William Blake and Religion offers some valuable contributions and summaries of contemporary arguments surrounding Blake’s Moravian background. When discussing the interrelation of Moravianism with Swedenborgianism and even Unitarianism, it is clear and eminently useful as a guide. The book is more confused, unfortunately, as to offering an account of Blake’s religion, probably because it strives a little too hard to map out the influence of Moravianism throughout Blake’s work which, in my opinion, tends to distort sometimes what Blake had to say on the subject. In the light of current research it is clear that Blake must have been marked by Moravianism – and yet the implied move to read Blake as a Moravian appears unsatisfactory at times in discussing Blake’s own thoughts on religion and the divine.

Print as Social Media: The William Blake Birthday Book

I was recently sent a copy of this delightful book by Felicity Bowers. Rather than provide a straightforward review I have decided to write about it in a slightly different format – partly because of the date of publication (2007) but also because, while reading it, several other thoughts on a broader theme became apparent to me.

The Birthday Book was published to commemorate the 250th anniversary of Blake’s birth and launched with an exhibition, “All that we See is Vision”, in November of that year at the House of William Blake in South Molton Street, where Blake lived in the early nineteenth century. The book also grew out of a long-established group, the William Blake Congregation, which was set up in 1986 by Simon Miles and which meets every year at Tate Britain to celebrate Blake’s birth. As such, the editors sent out invitations to artists and poets influenced by Blake who in turn spread the word to others, submissions then being brought together to produce the final book.

The result is a collection of 61 poems and illustrations printed in colour and taking Blake, directly or obliquely, as a source of inspiration. By and large images and poems alternate throughout the book, with plenty of pages combining both in a manner befitting Blake’s own method of production (and demonstrating just how much easier his task would have been had he lived and worked in the age of digital reproduction). Contributors include several famous figures, such as Adrian Mitchell, Michael Horovitz and Chris Orr, as well as plenty of others who may or may not be enthusiastic amateurs (or, at least, unknown to me). This is by no means a criticism of the project, as opening up Blake to the widest possible audience is of especial interest to me.

With regard to the images and poems themselves, the quality of such a collection is variable – as one would expect of a medley such as this – and the same is true of style, media and presentation. Some particularly attracted my attention: Jan Martin’s elegant, minimalist linocut, “Heaven in a Wild Flower”, is graceful and delicate, inviting the viewer to consider Blake’s imaginative infinity in the spaces bounded by a firm line; Roger Wagner’s untitled woodcut is reminiscent of Blake’s designs for Thornton’s Virgil and his watercolour “Albion Rose”, as well as alluding to elements of the fourfold vision in The Four Zoas and Jerusalem; Partou Zia’s painting, also untitled, depicting a woman painting in a book beneath a tree, was especially poignant for me, as I had met Partou – an Iranian born artist who had lived in Newlyn since 1993 – several times before her early death in 2008.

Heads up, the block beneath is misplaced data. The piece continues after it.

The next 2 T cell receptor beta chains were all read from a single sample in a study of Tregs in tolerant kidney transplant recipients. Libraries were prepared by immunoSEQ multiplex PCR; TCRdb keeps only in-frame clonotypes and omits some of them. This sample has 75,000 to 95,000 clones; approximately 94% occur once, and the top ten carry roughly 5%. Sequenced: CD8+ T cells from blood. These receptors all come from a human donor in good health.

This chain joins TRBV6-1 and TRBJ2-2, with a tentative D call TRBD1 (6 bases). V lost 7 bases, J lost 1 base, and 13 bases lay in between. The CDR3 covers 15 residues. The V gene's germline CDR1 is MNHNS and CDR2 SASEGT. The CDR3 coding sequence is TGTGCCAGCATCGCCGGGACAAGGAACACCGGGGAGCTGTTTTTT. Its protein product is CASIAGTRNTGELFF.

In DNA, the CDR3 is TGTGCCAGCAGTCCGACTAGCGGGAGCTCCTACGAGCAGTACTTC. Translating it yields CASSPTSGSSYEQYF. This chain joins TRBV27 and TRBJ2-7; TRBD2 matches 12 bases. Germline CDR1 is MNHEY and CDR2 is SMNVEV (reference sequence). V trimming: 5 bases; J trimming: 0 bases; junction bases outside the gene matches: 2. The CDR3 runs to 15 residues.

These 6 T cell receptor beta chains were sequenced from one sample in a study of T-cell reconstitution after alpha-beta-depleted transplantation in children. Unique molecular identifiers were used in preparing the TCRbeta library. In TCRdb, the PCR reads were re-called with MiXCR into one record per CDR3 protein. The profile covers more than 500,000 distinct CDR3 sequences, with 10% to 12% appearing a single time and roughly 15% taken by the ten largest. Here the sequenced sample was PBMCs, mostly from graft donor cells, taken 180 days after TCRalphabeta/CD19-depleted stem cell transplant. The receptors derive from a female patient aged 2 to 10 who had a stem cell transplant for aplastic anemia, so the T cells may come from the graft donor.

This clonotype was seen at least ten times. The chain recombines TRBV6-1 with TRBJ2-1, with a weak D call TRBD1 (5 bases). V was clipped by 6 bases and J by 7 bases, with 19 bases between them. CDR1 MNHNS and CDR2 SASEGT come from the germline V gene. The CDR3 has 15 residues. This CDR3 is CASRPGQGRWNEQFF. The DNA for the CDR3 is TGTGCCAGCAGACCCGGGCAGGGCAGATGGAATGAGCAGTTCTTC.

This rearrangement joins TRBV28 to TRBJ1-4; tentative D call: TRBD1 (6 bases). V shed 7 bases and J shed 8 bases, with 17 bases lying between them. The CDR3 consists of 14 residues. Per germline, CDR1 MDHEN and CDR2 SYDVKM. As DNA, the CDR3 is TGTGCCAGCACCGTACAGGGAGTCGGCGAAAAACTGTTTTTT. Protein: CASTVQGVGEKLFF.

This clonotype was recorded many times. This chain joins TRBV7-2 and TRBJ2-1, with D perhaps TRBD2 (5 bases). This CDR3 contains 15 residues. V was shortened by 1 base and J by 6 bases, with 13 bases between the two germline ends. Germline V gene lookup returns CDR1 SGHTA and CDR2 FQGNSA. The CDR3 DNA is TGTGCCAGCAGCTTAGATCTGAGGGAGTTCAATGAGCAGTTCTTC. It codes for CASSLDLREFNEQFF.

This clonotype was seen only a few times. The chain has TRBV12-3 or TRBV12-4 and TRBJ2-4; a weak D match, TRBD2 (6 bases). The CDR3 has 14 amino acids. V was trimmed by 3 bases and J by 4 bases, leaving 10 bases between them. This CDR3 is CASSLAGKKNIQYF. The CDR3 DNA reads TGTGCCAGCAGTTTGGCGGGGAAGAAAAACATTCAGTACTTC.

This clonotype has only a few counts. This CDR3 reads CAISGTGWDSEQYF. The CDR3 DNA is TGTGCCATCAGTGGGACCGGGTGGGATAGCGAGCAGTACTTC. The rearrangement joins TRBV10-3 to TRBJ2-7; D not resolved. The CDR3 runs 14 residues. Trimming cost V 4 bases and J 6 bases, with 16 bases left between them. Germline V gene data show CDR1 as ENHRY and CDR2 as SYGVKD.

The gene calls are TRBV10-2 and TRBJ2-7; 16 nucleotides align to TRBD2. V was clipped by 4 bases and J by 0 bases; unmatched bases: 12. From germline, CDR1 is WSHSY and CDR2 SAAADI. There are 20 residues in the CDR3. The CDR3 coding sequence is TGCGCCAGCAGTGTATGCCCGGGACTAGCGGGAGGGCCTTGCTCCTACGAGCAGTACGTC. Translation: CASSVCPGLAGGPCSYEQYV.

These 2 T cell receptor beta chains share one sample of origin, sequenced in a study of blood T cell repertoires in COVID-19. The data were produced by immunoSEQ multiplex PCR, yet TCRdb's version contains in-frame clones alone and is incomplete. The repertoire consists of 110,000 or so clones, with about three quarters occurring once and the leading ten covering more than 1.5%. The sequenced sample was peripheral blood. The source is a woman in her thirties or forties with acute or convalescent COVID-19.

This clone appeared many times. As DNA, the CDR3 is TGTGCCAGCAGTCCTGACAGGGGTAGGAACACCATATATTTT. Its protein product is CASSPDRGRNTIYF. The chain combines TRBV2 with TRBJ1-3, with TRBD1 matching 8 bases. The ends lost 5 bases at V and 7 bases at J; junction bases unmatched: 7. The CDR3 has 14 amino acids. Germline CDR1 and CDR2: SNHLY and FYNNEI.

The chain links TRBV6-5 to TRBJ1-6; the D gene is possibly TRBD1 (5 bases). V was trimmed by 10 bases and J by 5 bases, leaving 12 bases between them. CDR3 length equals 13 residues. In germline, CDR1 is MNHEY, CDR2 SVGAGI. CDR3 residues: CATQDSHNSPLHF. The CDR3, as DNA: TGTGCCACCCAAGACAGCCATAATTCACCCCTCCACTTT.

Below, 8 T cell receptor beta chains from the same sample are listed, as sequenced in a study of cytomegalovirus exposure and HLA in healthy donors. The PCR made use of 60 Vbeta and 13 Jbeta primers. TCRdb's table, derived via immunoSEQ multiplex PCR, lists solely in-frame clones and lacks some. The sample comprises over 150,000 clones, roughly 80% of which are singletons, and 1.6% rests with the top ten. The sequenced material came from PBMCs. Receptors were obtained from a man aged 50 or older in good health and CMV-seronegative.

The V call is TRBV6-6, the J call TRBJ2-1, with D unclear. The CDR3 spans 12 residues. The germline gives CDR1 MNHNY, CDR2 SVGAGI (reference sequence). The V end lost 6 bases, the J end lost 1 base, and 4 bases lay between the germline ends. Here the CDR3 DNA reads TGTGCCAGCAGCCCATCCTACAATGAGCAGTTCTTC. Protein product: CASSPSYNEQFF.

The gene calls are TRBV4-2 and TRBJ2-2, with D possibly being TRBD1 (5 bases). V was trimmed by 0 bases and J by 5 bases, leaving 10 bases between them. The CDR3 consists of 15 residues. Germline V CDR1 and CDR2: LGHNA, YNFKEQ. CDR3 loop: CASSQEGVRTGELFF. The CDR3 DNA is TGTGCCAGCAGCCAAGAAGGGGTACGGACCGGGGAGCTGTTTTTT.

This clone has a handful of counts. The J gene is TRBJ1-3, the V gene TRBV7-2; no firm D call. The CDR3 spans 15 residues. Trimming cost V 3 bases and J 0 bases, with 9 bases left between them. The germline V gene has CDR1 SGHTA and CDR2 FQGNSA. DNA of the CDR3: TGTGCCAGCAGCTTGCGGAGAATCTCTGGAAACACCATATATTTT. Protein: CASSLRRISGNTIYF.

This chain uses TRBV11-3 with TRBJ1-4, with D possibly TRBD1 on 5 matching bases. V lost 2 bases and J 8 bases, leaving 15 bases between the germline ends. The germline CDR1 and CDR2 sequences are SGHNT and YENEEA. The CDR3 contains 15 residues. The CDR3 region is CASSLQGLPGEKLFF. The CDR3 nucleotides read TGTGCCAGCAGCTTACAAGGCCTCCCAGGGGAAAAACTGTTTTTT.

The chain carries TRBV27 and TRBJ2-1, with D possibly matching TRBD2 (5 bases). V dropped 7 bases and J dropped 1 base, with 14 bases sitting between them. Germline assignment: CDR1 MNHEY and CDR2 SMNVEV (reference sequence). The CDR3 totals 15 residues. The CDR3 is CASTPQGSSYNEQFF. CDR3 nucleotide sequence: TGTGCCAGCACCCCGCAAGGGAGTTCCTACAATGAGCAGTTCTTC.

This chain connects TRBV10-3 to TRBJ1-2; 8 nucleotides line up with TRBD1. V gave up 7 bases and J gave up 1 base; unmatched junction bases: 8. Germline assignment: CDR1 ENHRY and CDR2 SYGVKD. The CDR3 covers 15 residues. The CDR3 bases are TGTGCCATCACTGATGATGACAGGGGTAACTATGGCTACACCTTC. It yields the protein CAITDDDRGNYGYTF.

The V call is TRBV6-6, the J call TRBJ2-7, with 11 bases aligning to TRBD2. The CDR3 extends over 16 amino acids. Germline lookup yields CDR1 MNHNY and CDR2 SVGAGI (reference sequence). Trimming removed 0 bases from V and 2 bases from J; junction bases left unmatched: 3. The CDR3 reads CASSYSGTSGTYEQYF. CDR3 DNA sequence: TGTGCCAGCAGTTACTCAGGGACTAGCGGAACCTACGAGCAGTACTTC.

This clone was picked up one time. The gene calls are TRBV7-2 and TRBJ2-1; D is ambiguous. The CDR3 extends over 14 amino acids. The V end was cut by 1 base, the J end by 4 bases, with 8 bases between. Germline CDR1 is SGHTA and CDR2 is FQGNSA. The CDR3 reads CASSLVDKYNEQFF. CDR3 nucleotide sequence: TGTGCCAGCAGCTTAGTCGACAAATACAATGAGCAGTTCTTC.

The contributions tend to be divided between those that reinterpret a particular text or motif from Blake – such as Brian Catling’s “Blake – The Flea”, Karen Camp’s “from Songs of Innocence – Night”, and Michael Chaitow’s “Energy is Eternal Delight” – and those that use Blake as a starting point for original compositions that echo Blakean themes and styles, or aspects of his biography, rather than specific minute particulars, such as Horovitz’s “Footnotes to Blake” or interFerence’s “To Whom It May Concern.”

The thoughts roused in me when reading through The William Blake Birthday Book were most intriguing in dealing with the social feeling that runs throughout the book. Social media may be a buzzword when dealing with online and digital platforms, but everything about this printed book – from its conception to the delicious jumble decoherent responses – points to how other formats may be social media. In particular, considering the conversations inspired throughout the pages of this little book, the editor’s acknowledgement of thanks to “all the artists and poets who responded with enthusiasm at short notice and accommodated our strange request to use handwriting in the age of email and to work at the same size as the printed image in the age of photography and digital scanning” is a tribute to the aspirations of this (itself delightfully strange) work inspired by one who described himself as “very much delighted with being in good Company.”